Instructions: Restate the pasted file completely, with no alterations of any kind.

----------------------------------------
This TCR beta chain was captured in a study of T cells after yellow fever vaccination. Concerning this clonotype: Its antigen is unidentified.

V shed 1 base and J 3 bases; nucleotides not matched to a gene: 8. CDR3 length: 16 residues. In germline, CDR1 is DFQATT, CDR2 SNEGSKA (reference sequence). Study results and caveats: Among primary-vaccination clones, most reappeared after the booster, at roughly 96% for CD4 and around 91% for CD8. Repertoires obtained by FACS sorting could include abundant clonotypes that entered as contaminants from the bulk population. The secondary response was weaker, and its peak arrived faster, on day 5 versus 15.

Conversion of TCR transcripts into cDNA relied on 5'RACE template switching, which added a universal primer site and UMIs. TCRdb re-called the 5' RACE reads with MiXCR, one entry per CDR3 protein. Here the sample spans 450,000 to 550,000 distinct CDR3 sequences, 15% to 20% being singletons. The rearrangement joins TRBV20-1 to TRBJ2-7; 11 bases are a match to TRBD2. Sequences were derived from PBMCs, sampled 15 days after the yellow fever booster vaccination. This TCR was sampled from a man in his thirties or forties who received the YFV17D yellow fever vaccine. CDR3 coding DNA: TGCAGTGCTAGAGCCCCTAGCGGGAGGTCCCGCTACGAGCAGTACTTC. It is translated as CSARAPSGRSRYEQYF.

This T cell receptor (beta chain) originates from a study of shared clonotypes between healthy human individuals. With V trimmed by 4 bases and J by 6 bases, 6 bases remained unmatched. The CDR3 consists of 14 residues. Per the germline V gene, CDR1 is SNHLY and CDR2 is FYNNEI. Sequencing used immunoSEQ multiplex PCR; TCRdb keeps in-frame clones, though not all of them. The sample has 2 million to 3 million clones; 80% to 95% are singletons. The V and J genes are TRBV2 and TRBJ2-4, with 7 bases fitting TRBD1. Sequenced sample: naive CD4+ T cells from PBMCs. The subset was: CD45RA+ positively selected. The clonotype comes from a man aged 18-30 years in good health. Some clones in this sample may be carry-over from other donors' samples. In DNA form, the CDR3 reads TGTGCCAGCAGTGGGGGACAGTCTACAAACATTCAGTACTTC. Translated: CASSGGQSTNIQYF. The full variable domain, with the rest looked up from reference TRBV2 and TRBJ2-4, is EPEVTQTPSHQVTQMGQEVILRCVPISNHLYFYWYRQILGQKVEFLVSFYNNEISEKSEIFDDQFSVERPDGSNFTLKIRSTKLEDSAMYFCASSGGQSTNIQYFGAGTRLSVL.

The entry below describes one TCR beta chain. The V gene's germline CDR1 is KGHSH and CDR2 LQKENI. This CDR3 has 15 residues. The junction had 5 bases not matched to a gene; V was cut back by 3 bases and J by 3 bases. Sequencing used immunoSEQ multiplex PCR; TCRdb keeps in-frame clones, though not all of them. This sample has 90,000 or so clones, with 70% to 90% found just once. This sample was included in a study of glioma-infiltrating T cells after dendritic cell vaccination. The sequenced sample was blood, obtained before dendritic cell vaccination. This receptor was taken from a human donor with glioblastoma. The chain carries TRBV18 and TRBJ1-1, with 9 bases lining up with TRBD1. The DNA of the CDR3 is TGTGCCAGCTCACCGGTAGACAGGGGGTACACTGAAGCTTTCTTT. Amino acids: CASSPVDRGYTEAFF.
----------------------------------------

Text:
This TCR beta chain was captured in a study of T cells after yellow fever vaccination. Concerning this clonotype: Its antigen is unidentified.

V shed 1 base and J 3 bases; nucleotides not matched to a gene: 8. CDR3 length: 16 residues. In germline, CDR1 is DFQATT, CDR2 SNEGSKA (reference sequence). Study results and caveats: Among primary-vaccination clones, most reappeared after the booster, at roughly 96% for CD4 and around 91% for CD8. Repertoires obtained by FACS sorting could include abundant clonotypes that entered as contaminants from the bulk population. The secondary response was weaker, and its peak arrived faster, on day 5 versus 15.

Conversion of TCR transcripts into cDNA relied on 5'RACE template switching, which added a universal primer site and UMIs. TCRdb re-called the 5' RACE reads with MiXCR, one entry per CDR3 protein. Here the sample spans 450,000 to 550,000 distinct CDR3 sequences, 15% to 20% being singletons. The rearrangement joins TRBV20-1 to TRBJ2-7; 11 bases are a match to TRBD2. Sequences were derived from PBMCs, sampled 15 days after the yellow fever booster vaccination. This TCR was sampled from a man in his thirties or forties who received the YFV17D yellow fever vaccine. CDR3 coding DNA: TGCAGTGCTAGAGCCCCTAGCGGGAGGTCCCGCTACGAGCAGTACTTC. It is translated as CSARAPSGRSRYEQYF.

This T cell receptor (beta chain) originates from a study of shared clonotypes between healthy human individuals. With V trimmed by 4 bases and J by 6 bases, 6 bases remained unmatched. The CDR3 consists of 14 residues. Per the germline V gene, CDR1 is SNHLY and CDR2 is FYNNEI. Sequencing used immunoSEQ multiplex PCR; TCRdb keeps in-frame clones, though not all of them. The sample has 2 million to 3 million clones; 80% to 95% are singletons. The V and J genes are TRBV2 and TRBJ2-4, with 7 bases fitting TRBD1. Sequenced sample: naive CD4+ T cells from PBMCs. The subset was: CD45RA+ positively selected. The clonotype comes from a man aged 18-30 years in good health. Some clones in this sample may be carry-over from other donors' samples. In DNA form, the CDR3 reads TGTGCCAGCAGTGGGGGACAGTCTACAAACATTCAGTACTTC. Translated: CASSGGQSTNIQYF. The full variable domain, with the rest looked up from reference TRBV2 and TRBJ2-4, is EPEVTQTPSHQVTQMGQEVILRCVPISNHLYFYWYRQILGQKVEFLVSFYNNEISEKSEIFDDQFSVERPDGSNFTLKIRSTKLEDSAMYFCASSGGQSTNIQYFGAGTRLSVL.

The entry below describes one TCR beta chain. The V gene's germline CDR1 is KGHSH and CDR2 LQKENI. This CDR3 has 15 residues. The junction had 5 bases not matched to a gene; V was cut back by 3 bases and J by 3 bases. Sequencing used immunoSEQ multiplex PCR; TCRdb keeps in-frame clones, though not all of them. This sample has 90,000 or so clones, with 70% to 90% found just once. This sample was included in a study of glioma-infiltrating T cells after dendritic cell vaccination. The sequenced sample was blood, obtained before dendritic cell vaccination. This receptor was taken from a human donor with glioblastoma. The chain carries TRBV18 and TRBJ1-1, with 9 bases lining up with TRBD1. The DNA of the CDR3 is TGTGCCAGCTCACCGGTAGACAGGGGGTACACTGAAGCTTTCTTT. Amino acids: CASSPVDRGYTEAFF.